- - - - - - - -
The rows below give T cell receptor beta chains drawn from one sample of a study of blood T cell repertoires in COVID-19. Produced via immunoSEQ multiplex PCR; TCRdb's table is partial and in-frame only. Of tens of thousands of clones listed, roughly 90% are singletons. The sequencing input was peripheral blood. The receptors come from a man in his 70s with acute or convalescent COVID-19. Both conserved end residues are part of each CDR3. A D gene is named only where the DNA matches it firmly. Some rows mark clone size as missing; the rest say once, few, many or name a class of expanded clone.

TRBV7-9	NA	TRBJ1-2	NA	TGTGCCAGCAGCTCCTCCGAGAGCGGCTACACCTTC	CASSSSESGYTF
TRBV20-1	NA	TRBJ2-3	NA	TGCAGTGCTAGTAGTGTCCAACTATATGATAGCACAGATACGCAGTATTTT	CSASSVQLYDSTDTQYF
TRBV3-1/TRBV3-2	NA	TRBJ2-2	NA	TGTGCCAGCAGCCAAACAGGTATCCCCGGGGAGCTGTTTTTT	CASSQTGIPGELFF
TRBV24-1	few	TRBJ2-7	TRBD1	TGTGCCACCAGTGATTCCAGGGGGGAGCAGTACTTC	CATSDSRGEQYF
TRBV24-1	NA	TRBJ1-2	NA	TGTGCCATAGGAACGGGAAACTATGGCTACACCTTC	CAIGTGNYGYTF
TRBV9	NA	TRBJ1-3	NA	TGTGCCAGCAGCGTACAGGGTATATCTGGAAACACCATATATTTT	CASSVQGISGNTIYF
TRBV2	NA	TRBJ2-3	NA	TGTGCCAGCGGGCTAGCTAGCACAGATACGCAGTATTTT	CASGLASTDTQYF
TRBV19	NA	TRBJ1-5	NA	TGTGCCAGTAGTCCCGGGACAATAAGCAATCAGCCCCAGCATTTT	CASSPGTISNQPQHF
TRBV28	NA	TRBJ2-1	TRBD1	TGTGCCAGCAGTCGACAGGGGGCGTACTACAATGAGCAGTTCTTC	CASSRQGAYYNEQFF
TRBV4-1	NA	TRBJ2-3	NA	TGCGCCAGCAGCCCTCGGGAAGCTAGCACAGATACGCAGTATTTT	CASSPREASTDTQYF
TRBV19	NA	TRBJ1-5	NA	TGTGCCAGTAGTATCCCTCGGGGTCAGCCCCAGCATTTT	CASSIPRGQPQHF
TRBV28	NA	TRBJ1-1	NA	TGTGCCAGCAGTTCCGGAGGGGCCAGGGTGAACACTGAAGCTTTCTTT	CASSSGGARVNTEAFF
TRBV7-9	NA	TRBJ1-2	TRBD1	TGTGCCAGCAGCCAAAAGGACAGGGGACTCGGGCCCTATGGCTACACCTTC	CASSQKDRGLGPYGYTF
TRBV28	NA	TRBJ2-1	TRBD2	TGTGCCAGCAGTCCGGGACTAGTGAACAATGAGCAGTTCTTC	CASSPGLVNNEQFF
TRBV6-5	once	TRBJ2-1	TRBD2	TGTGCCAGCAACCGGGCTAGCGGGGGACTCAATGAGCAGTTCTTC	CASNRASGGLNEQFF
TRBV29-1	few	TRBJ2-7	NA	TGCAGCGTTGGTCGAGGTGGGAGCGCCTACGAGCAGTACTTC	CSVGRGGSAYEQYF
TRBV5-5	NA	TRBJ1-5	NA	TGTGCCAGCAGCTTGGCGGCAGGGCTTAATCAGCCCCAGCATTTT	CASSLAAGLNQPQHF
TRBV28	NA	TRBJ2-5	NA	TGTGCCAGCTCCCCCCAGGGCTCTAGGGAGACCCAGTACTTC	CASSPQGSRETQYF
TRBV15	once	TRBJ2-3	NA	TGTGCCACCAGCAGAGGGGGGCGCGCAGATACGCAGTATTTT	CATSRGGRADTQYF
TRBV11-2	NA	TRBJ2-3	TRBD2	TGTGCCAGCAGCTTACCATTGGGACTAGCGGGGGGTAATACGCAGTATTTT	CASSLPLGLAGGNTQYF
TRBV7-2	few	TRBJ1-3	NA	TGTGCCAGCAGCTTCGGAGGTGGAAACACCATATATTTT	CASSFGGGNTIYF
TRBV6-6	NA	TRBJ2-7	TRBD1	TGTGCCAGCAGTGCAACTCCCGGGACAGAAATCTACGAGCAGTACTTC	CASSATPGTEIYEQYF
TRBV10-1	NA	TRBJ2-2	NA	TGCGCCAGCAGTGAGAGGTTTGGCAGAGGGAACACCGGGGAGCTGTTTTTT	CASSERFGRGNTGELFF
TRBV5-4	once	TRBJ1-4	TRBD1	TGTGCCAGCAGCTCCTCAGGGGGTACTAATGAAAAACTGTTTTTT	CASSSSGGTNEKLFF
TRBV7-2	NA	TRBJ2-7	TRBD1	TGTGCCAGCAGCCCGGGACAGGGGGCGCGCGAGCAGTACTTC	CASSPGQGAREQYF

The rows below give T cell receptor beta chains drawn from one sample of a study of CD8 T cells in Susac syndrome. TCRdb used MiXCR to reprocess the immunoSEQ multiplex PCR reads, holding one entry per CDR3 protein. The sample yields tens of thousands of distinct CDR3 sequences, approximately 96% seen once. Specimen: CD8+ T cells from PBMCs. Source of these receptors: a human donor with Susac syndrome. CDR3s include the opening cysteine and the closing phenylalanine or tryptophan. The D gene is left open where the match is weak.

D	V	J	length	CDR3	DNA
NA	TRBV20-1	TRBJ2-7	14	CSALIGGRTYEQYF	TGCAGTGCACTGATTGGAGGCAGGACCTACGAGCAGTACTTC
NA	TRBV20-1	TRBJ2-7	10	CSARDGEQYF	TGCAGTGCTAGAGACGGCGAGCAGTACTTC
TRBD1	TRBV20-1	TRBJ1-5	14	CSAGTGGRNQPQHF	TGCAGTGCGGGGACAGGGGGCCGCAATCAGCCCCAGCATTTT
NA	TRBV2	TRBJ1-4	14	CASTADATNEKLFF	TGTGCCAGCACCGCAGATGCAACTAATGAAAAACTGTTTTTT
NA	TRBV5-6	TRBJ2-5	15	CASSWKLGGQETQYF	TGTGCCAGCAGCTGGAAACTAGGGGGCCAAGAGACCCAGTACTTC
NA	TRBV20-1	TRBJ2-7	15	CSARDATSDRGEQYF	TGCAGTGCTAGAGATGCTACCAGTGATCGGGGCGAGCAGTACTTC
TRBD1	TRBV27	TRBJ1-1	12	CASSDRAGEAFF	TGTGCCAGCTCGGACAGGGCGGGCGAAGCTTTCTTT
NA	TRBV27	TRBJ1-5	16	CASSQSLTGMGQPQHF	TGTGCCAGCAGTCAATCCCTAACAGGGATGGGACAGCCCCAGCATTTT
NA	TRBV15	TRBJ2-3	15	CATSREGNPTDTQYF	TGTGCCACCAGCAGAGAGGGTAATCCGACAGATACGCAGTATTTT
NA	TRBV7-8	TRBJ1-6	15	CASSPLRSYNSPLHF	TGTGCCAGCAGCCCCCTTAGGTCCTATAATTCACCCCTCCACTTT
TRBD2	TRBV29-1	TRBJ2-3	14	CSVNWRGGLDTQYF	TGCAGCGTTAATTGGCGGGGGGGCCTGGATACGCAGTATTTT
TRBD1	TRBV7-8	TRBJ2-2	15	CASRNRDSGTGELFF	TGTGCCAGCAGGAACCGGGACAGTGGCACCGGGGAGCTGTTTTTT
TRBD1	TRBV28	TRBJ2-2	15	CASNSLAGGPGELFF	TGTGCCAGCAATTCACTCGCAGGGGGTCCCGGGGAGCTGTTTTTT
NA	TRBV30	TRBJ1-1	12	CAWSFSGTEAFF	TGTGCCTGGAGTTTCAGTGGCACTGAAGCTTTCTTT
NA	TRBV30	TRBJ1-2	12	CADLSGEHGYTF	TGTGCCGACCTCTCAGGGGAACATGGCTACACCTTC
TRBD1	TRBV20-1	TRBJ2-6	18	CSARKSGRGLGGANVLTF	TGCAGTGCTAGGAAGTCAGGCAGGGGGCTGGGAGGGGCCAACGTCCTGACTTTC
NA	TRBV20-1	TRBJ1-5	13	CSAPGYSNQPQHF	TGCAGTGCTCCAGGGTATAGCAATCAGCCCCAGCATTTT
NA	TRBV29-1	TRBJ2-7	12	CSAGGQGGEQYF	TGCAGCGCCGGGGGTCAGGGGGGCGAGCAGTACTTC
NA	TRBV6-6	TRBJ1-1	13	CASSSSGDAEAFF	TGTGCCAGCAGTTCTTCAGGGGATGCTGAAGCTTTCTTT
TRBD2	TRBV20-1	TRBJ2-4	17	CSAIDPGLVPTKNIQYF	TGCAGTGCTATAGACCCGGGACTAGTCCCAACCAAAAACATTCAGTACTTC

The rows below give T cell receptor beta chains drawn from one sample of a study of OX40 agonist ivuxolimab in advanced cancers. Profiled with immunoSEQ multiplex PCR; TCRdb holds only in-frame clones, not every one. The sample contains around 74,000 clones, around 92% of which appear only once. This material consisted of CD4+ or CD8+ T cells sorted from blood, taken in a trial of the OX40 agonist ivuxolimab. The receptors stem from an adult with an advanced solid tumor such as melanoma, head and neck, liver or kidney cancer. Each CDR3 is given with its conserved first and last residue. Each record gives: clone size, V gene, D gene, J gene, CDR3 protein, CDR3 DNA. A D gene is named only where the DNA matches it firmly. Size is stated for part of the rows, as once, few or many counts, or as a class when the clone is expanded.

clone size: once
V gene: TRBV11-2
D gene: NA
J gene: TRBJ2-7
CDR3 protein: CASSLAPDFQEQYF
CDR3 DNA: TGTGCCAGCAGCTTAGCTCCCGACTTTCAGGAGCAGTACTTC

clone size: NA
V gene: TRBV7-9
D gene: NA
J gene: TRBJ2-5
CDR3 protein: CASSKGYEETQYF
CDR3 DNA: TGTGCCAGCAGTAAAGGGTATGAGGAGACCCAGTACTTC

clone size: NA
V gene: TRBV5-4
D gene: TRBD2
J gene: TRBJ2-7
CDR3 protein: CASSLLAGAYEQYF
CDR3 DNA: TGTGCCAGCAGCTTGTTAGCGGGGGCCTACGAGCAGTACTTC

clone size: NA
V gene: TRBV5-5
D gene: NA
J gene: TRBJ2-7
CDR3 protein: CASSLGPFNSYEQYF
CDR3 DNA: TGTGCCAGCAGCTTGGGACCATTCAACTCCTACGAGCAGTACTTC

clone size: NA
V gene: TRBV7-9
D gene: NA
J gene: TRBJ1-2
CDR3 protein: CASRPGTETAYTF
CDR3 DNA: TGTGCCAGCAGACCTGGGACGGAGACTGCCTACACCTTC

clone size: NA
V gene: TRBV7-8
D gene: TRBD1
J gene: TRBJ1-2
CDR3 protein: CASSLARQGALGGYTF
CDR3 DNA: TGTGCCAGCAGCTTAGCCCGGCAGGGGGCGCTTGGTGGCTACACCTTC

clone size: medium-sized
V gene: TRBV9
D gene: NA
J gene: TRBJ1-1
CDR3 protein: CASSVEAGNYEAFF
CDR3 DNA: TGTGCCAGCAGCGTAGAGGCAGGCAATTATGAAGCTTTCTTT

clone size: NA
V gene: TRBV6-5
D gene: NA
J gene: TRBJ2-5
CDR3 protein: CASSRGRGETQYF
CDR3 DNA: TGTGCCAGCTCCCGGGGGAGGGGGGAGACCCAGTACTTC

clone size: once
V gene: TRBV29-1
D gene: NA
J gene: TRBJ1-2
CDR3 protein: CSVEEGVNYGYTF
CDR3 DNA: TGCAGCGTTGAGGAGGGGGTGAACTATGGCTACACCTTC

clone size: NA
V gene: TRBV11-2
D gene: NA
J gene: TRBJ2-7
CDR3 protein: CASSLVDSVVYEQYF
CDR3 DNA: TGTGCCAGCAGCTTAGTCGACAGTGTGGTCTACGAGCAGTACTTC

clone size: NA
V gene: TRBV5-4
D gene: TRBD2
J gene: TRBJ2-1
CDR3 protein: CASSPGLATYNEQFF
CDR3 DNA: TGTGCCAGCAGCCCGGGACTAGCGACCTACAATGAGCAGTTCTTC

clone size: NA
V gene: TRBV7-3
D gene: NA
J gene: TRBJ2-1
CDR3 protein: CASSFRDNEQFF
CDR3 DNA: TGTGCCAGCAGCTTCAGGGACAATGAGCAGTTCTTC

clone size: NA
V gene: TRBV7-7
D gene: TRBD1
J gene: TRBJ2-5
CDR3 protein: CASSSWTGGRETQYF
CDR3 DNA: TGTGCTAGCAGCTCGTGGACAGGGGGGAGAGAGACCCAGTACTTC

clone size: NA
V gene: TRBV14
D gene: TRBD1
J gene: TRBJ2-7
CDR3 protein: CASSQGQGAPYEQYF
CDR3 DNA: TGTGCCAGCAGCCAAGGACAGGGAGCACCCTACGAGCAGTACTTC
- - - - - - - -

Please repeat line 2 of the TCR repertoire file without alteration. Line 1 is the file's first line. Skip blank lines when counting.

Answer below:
TRBV7-9	NA	TRBJ1-2	NA	TGTGCCAGCAGCTCCTCCGAGAGCGGCTACACCTTC	CASSSSESGYTF